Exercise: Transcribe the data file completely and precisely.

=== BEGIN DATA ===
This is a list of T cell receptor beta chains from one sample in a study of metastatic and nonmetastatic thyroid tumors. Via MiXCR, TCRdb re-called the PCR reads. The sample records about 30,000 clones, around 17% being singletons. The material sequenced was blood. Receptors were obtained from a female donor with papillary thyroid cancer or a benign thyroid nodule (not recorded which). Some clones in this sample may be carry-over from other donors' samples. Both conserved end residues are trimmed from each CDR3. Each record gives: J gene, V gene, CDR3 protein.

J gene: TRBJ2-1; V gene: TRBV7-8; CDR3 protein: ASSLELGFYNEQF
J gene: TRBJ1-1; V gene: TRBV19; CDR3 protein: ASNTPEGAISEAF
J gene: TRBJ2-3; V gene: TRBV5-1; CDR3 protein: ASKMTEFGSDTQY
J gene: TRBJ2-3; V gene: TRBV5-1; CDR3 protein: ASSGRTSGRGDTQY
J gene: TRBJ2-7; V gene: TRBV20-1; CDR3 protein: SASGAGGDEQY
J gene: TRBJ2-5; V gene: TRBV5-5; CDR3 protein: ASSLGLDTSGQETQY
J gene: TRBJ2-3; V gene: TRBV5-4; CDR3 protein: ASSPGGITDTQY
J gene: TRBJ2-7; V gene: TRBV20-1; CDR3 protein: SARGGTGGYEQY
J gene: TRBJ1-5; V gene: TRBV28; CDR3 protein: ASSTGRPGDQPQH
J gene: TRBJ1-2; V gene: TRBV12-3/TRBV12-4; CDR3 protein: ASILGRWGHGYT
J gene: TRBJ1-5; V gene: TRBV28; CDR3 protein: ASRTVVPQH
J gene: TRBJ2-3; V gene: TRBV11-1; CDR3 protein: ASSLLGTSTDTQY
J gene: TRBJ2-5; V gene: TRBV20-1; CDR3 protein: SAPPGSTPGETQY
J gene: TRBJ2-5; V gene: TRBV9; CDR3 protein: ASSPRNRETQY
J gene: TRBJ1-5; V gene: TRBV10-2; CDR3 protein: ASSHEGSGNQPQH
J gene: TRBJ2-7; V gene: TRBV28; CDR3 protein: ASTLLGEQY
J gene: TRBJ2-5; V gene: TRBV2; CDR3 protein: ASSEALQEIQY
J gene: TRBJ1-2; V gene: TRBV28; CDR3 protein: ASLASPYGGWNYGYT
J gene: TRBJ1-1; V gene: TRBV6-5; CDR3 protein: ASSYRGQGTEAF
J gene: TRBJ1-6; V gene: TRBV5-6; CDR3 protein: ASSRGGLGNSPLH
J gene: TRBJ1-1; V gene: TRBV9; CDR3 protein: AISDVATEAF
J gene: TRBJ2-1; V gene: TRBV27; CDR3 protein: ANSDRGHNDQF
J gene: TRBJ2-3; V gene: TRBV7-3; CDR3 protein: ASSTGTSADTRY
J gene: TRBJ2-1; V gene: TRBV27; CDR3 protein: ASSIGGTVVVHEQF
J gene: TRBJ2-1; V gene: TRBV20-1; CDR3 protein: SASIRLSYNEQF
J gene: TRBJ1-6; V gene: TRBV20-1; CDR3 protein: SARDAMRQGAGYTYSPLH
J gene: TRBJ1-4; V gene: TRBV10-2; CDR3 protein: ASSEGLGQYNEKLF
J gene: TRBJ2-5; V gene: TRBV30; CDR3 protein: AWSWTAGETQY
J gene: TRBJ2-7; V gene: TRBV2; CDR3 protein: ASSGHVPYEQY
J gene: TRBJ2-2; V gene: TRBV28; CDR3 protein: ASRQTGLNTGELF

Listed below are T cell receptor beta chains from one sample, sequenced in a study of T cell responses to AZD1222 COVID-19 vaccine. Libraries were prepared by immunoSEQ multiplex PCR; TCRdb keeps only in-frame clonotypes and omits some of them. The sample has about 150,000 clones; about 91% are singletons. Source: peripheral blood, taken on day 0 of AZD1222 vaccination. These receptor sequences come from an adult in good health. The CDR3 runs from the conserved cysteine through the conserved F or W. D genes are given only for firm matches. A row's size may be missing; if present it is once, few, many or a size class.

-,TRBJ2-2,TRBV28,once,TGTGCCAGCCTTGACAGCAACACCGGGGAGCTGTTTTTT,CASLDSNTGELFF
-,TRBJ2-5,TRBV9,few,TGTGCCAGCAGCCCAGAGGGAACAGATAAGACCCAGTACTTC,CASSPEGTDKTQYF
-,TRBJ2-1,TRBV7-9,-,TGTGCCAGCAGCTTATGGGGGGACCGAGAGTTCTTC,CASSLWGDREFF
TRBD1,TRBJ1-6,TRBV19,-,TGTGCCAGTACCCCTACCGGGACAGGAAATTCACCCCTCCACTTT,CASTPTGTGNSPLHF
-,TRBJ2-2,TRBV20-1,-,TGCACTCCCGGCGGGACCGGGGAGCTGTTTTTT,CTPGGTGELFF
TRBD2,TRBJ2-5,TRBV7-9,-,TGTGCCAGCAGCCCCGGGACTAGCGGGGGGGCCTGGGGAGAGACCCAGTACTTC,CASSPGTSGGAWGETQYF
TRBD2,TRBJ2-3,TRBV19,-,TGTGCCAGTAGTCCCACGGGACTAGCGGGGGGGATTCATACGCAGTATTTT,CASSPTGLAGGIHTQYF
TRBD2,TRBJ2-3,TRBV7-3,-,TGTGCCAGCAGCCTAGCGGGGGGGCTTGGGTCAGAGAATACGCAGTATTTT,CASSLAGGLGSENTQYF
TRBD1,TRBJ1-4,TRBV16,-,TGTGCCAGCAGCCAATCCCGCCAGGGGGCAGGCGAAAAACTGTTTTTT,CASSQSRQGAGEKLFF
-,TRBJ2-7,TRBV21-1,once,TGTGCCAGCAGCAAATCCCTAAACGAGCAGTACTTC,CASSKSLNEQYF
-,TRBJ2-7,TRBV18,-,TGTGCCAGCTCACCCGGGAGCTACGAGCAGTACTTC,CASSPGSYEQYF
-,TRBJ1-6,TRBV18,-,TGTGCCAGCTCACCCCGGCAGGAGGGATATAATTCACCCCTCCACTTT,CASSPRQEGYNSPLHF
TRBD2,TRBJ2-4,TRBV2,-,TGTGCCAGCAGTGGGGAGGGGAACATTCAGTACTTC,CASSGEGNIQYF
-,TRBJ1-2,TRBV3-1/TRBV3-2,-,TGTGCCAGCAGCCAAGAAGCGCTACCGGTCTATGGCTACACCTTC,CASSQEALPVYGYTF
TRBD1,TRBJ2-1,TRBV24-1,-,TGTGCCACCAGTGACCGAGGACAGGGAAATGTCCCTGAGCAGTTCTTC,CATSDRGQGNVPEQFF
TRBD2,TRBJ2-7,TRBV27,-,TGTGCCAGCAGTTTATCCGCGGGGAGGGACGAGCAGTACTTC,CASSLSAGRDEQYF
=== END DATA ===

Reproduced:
This is a list of T cell receptor beta chains from one sample in a study of metastatic and nonmetastatic thyroid tumors. Via MiXCR, TCRdb re-called the PCR reads. The sample records about 30,000 clones, around 17% being singletons. The material sequenced was blood. Receptors were obtained from a female donor with papillary thyroid cancer or a benign thyroid nodule (not recorded which). Some clones in this sample may be carry-over from other donors' samples. Both conserved end residues are trimmed from each CDR3. Each record gives: J gene, V gene, CDR3 protein.

J gene: TRBJ2-1; V gene: TRBV7-8; CDR3 protein: ASSLELGFYNEQF
J gene: TRBJ1-1; V gene: TRBV19; CDR3 protein: ASNTPEGAISEAF
J gene: TRBJ2-3; V gene: TRBV5-1; CDR3 protein: ASKMTEFGSDTQY
J gene: TRBJ2-3; V gene: TRBV5-1; CDR3 protein: ASSGRTSGRGDTQY
J gene: TRBJ2-7; V gene: TRBV20-1; CDR3 protein: SASGAGGDEQY
J gene: TRBJ2-5; V gene: TRBV5-5; CDR3 protein: ASSLGLDTSGQETQY
J gene: TRBJ2-3; V gene: TRBV5-4; CDR3 protein: ASSPGGITDTQY
J gene: TRBJ2-7; V gene: TRBV20-1; CDR3 protein: SARGGTGGYEQY
J gene: TRBJ1-5; V gene: TRBV28; CDR3 protein: ASSTGRPGDQPQH
J gene: TRBJ1-2; V gene: TRBV12-3/TRBV12-4; CDR3 protein: ASILGRWGHGYT
J gene: TRBJ1-5; V gene: TRBV28; CDR3 protein: ASRTVVPQH
J gene: TRBJ2-3; V gene: TRBV11-1; CDR3 protein: ASSLLGTSTDTQY
J gene: TRBJ2-5; V gene: TRBV20-1; CDR3 protein: SAPPGSTPGETQY
J gene: TRBJ2-5; V gene: TRBV9; CDR3 protein: ASSPRNRETQY
J gene: TRBJ1-5; V gene: TRBV10-2; CDR3 protein: ASSHEGSGNQPQH
J gene: TRBJ2-7; V gene: TRBV28; CDR3 protein: ASTLLGEQY
J gene: TRBJ2-5; V gene: TRBV2; CDR3 protein: ASSEALQEIQY
J gene: TRBJ1-2; V gene: TRBV28; CDR3 protein: ASLASPYGGWNYGYT
J gene: TRBJ1-1; V gene: TRBV6-5; CDR3 protein: ASSYRGQGTEAF
J gene: TRBJ1-6; V gene: TRBV5-6; CDR3 protein: ASSRGGLGNSPLH
J gene: TRBJ1-1; V gene: TRBV9; CDR3 protein: AISDVATEAF
J gene: TRBJ2-1; V gene: TRBV27; CDR3 protein: ANSDRGHNDQF
J gene: TRBJ2-3; V gene: TRBV7-3; CDR3 protein: ASSTGTSADTRY
J gene: TRBJ2-1; V gene: TRBV27; CDR3 protein: ASSIGGTVVVHEQF
J gene: TRBJ2-1; V gene: TRBV20-1; CDR3 protein: SASIRLSYNEQF
J gene: TRBJ1-6; V gene: TRBV20-1; CDR3 protein: SARDAMRQGAGYTYSPLH
J gene: TRBJ1-4; V gene: TRBV10-2; CDR3 protein: ASSEGLGQYNEKLF
J gene: TRBJ2-5; V gene: TRBV30; CDR3 protein: AWSWTAGETQY
J gene: TRBJ2-7; V gene: TRBV2; CDR3 protein: ASSGHVPYEQY
J gene: TRBJ2-2; V gene: TRBV28; CDR3 protein: ASRQTGLNTGELF

Listed below are T cell receptor beta chains from one sample, sequenced in a study of T cell responses to AZD1222 COVID-19 vaccine. Libraries were prepared by immunoSEQ multiplex PCR; TCRdb keeps only in-frame clonotypes and omits some of them. The sample has about 150,000 clones; about 91% are singletons. Source: peripheral blood, taken on day 0 of AZD1222 vaccination. These receptor sequences come from an adult in good health. The CDR3 runs from the conserved cysteine through the conserved F or W. D genes are given only for firm matches. A row's size may be missing; if present it is once, few, many or a size class.

-,TRBJ2-2,TRBV28,once,TGTGCCAGCCTTGACAGCAACACCGGGGAGCTGTTTTTT,CASLDSNTGELFF
-,TRBJ2-5,TRBV9,few,TGTGCCAGCAGCCCAGAGGGAACAGATAAGACCCAGTACTTC,CASSPEGTDKTQYF
-,TRBJ2-1,TRBV7-9,-,TGTGCCAGCAGCTTATGGGGGGACCGAGAGTTCTTC,CASSLWGDREFF
TRBD1,TRBJ1-6,TRBV19,-,TGTGCCAGTACCCCTACCGGGACAGGAAATTCACCCCTCCACTTT,CASTPTGTGNSPLHF
-,TRBJ2-2,TRBV20-1,-,TGCACTCCCGGCGGGACCGGGGAGCTGTTTTTT,CTPGGTGELFF
TRBD2,TRBJ2-5,TRBV7-9,-,TGTGCCAGCAGCCCCGGGACTAGCGGGGGGGCCTGGGGAGAGACCCAGTACTTC,CASSPGTSGGAWGETQYF
TRBD2,TRBJ2-3,TRBV19,-,TGTGCCAGTAGTCCCACGGGACTAGCGGGGGGGATTCATACGCAGTATTTT,CASSPTGLAGGIHTQYF
TRBD2,TRBJ2-3,TRBV7-3,-,TGTGCCAGCAGCCTAGCGGGGGGGCTTGGGTCAGAGAATACGCAGTATTTT,CASSLAGGLGSENTQYF
TRBD1,TRBJ1-4,TRBV16,-,TGTGCCAGCAGCCAATCCCGCCAGGGGGCAGGCGAAAAACTGTTTTTT,CASSQSRQGAGEKLFF
-,TRBJ2-7,TRBV21-1,once,TGTGCCAGCAGCAAATCCCTAAACGAGCAGTACTTC,CASSKSLNEQYF
-,TRBJ2-7,TRBV18,-,TGTGCCAGCTCACCCGGGAGCTACGAGCAGTACTTC,CASSPGSYEQYF
-,TRBJ1-6,TRBV18,-,TGTGCCAGCTCACCCCGGCAGGAGGGATATAATTCACCCCTCCACTTT,CASSPRQEGYNSPLHF
TRBD2,TRBJ2-4,TRBV2,-,TGTGCCAGCAGTGGGGAGGGGAACATTCAGTACTTC,CASSGEGNIQYF
-,TRBJ1-2,TRBV3-1/TRBV3-2,-,TGTGCCAGCAGCCAAGAAGCGCTACCGGTCTATGGCTACACCTTC,CASSQEALPVYGYTF
TRBD1,TRBJ2-1,TRBV24-1,-,TGTGCCACCAGTGACCGAGGACAGGGAAATGTCCCTGAGCAGTTCTTC,CATSDRGQGNVPEQFF
TRBD2,TRBJ2-7,TRBV27,-,TGTGCCAGCAGTTTATCCGCGGGGAGGGACGAGCAGTACTTC,CASSLSAGRDEQYF